The most traditional type of biopsy is incisional. It may be done by the doctor who examines you, or you may be referred to another doctor for the procedure. In an incisional biopsy, the doctor will remove part or all of the lesion depending on its size and his ability to define the extent of it at this early stage. The sample of tissue is then sent to a pathologist who examines the tissue under a microscope to check for abnormal, or malignant cells. When dealing with an area of significant mass, such as an enlarged lymph node, fine needle aspiration cytology (fine needle biopsy or FNB) has found an increasing role in diagnosis. The technique is reliable and relatively inexpensive. In it, a small needle attached to a syringe is inserted into the questionable mass, and cells are aspirated, or pulled out into the syringe as the doctor draws back the piston of the syringe. The success of this method depends on how accurately the needle is placed, and, as with all biopsies, on the skill and experience of the tissue pathologist who will be examining the cells. It is likely that the doctor will insert the needle and draw out cellular material from several different locations in the mass to ensure that a thorough and representative sample has been taken. In one study conducted during the early 80's by researchers Frable and Frable, a 92 percent accuracy rate was achieved in detecting the presence of tumors and 99 percent rate in correctly diagnosing benign cells with this technique. While there was an initial fear that this technique would lead to tumor cell seeding, pulling up additional cancerous cells through the outside of the needle tract, no confirmed cases of new growths attributable to this technique have been found. This is an issue with both fine needle and incisional biopsy. Another form of incisional biopsy is referred to as a punch biopsy. In this case, a very small circular blade is pressed down into the suspect area cutting a round border. The doctor then pulls on the center of this area, and with a scalpel or a pair of small tissue scissors snips it free of the surrounding tissue, removing a perfect plug of cells from the sampled area. As before this is sent to a pathologist for examination. The area where the plug was removed will not bleed much, and heals normally without the need for any stitches since it is so small.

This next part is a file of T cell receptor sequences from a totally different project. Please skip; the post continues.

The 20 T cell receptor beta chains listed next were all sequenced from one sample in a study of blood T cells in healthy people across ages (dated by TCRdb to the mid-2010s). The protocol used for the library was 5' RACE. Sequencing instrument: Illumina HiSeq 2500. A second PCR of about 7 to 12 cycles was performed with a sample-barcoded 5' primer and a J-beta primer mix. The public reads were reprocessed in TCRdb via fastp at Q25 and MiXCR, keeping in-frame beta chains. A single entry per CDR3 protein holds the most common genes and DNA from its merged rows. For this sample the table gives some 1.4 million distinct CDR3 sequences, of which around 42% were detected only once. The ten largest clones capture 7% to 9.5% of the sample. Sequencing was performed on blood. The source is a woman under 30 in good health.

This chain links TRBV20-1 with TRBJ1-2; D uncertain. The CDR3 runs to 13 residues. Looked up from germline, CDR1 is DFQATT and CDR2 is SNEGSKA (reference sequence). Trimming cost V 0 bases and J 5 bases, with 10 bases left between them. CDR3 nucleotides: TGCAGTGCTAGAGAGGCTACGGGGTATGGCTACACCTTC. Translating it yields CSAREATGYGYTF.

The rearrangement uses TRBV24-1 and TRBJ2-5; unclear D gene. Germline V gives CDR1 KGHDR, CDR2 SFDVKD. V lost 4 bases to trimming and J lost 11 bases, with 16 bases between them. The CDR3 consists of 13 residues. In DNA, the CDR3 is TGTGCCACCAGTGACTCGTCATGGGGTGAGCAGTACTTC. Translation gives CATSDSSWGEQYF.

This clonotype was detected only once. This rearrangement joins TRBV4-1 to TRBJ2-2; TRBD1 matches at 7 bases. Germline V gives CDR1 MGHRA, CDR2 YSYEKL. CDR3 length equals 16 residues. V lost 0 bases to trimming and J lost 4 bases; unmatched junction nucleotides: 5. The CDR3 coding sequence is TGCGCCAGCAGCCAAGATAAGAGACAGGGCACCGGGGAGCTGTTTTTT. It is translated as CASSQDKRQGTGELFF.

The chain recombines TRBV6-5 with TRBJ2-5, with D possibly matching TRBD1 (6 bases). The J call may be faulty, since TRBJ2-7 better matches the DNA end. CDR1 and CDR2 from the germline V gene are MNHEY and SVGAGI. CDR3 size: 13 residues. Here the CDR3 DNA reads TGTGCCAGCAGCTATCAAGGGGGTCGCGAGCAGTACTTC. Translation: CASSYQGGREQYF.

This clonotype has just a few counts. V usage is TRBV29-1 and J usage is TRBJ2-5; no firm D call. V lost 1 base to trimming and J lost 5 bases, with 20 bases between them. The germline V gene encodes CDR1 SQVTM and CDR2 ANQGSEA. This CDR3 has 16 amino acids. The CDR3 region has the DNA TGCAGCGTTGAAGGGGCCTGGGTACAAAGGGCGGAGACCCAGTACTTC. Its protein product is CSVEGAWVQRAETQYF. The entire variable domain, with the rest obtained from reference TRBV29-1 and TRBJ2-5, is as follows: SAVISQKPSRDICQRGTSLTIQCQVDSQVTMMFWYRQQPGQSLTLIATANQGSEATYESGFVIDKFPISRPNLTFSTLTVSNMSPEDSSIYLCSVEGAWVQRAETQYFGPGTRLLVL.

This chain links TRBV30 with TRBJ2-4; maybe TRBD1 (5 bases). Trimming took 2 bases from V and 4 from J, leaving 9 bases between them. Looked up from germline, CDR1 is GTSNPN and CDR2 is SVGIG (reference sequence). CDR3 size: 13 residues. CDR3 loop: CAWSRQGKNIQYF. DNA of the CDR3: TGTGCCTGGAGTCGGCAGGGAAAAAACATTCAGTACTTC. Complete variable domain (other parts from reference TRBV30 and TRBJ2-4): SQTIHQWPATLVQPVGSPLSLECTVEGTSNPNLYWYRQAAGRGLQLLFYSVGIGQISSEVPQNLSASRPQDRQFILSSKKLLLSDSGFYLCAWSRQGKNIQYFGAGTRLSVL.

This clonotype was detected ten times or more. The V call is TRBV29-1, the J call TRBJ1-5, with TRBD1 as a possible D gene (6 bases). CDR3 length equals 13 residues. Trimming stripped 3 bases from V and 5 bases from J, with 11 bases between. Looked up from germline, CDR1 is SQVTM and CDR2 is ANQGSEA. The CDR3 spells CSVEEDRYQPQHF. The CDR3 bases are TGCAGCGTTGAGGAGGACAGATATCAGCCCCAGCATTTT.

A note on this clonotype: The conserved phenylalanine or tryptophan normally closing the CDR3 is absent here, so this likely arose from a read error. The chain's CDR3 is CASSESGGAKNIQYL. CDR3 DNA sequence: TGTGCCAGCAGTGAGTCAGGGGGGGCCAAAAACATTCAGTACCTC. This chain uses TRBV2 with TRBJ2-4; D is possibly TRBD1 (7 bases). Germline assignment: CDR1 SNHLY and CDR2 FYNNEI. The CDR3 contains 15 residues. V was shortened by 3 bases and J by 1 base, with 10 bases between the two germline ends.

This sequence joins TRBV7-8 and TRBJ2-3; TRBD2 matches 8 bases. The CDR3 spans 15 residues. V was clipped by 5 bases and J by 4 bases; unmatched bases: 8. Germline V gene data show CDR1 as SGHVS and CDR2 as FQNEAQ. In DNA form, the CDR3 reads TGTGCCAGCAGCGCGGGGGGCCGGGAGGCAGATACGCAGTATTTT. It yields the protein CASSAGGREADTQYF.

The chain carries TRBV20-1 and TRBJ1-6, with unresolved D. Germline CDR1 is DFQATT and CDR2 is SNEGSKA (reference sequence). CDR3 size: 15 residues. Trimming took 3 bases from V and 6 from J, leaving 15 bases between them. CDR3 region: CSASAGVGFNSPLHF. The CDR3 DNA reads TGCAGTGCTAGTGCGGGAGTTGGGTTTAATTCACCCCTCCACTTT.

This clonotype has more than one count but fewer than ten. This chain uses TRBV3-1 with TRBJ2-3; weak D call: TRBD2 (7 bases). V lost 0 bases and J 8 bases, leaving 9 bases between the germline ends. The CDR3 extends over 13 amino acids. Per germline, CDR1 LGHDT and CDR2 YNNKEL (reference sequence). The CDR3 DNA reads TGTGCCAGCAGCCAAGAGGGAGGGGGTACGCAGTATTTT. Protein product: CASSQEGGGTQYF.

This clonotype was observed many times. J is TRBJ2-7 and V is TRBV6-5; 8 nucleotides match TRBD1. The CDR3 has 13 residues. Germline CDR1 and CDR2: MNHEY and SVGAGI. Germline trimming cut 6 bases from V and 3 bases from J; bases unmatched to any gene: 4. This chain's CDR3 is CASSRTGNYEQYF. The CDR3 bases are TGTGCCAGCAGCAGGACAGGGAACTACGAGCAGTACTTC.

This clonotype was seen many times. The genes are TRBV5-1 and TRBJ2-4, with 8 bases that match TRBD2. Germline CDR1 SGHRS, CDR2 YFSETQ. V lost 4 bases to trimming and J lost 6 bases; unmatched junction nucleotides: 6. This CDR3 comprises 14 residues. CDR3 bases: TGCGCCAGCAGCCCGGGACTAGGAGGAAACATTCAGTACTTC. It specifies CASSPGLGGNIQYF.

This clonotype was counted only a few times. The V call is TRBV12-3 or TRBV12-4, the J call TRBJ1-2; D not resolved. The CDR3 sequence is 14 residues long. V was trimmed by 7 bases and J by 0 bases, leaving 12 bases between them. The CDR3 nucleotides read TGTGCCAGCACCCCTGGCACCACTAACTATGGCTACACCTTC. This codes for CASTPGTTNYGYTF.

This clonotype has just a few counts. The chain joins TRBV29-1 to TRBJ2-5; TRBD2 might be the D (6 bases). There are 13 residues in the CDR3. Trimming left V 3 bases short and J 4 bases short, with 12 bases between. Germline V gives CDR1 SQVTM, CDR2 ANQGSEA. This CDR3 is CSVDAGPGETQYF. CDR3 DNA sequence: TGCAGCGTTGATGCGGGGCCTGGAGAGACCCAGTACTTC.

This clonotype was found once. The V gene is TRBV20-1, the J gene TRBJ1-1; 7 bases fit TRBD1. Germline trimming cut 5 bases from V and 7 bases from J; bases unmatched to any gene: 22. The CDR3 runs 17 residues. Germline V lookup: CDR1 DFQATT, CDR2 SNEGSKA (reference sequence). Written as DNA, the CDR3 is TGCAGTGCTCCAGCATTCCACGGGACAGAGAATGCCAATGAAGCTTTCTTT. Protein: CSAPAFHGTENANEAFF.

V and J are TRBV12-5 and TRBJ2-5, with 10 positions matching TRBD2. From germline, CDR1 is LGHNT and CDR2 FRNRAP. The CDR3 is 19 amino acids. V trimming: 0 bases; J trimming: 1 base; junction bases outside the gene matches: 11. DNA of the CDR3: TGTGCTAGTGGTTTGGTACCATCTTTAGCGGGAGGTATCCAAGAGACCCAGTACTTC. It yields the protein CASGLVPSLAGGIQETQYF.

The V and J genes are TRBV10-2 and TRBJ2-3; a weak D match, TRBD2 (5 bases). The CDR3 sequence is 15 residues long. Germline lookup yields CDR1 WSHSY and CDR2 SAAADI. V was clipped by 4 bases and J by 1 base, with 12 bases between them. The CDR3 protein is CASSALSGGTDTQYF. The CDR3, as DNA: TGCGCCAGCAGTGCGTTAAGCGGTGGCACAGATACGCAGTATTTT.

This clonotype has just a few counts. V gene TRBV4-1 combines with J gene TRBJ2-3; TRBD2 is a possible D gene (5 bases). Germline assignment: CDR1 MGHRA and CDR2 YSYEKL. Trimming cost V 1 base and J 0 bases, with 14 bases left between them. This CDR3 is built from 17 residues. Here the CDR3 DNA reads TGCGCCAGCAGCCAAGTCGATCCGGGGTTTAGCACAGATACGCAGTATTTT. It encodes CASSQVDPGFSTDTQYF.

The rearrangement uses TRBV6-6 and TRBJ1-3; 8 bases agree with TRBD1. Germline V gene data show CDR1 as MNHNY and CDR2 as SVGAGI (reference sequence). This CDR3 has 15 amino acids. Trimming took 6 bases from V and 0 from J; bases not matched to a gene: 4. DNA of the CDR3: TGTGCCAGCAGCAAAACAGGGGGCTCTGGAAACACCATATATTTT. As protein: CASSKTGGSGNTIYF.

Some dental offices are doing a "brush biopsy" where a sampling of cells is collected by aggressively rubbing a brush against the suspect area. While this has some usefulness in preliminary evaluation of a suspect area, it is not a stand alone procedure, and if a positive find returns, this must be confirmed by a conventional incisional biopsy.